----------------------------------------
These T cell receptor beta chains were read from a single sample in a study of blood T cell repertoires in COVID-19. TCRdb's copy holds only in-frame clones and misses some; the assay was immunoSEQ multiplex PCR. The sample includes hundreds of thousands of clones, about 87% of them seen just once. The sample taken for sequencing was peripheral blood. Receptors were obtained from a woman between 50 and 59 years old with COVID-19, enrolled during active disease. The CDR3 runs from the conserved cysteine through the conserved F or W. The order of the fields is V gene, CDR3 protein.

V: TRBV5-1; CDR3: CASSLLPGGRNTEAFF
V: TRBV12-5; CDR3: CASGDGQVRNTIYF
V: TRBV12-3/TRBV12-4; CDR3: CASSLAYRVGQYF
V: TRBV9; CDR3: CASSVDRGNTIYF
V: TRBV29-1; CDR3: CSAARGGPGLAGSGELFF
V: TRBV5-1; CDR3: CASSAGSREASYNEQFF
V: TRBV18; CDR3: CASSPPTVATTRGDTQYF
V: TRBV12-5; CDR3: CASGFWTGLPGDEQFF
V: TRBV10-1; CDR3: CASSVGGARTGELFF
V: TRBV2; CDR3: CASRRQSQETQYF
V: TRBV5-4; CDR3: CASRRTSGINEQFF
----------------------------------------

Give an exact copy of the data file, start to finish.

These T cell receptor beta chains were read from a single sample in a study of blood T cell repertoires in COVID-19. TCRdb's copy holds only in-frame clones and misses some; the assay was immunoSEQ multiplex PCR. The sample includes hundreds of thousands of clones, about 87% of them seen just once. The sample taken for sequencing was peripheral blood. Receptors were obtained from a woman between 50 and 59 years old with COVID-19, enrolled during active disease. The CDR3 runs from the conserved cysteine through the conserved F or W. The order of the fields is V gene, CDR3 protein.

V: TRBV5-1; CDR3: CASSLLPGGRNTEAFF
V: TRBV12-5; CDR3: CASGDGQVRNTIYF
V: TRBV12-3/TRBV12-4; CDR3: CASSLAYRVGQYF
V: TRBV9; CDR3: CASSVDRGNTIYF
V: TRBV29-1; CDR3: CSAARGGPGLAGSGELFF
V: TRBV5-1; CDR3: CASSAGSREASYNEQFF
V: TRBV18; CDR3: CASSPPTVATTRGDTQYF
V: TRBV12-5; CDR3: CASGFWTGLPGDEQFF
V: TRBV10-1; CDR3: CASSVGGARTGELFF
V: TRBV2; CDR3: CASRRQSQETQYF
V: TRBV5-4; CDR3: CASRRTSGINEQFF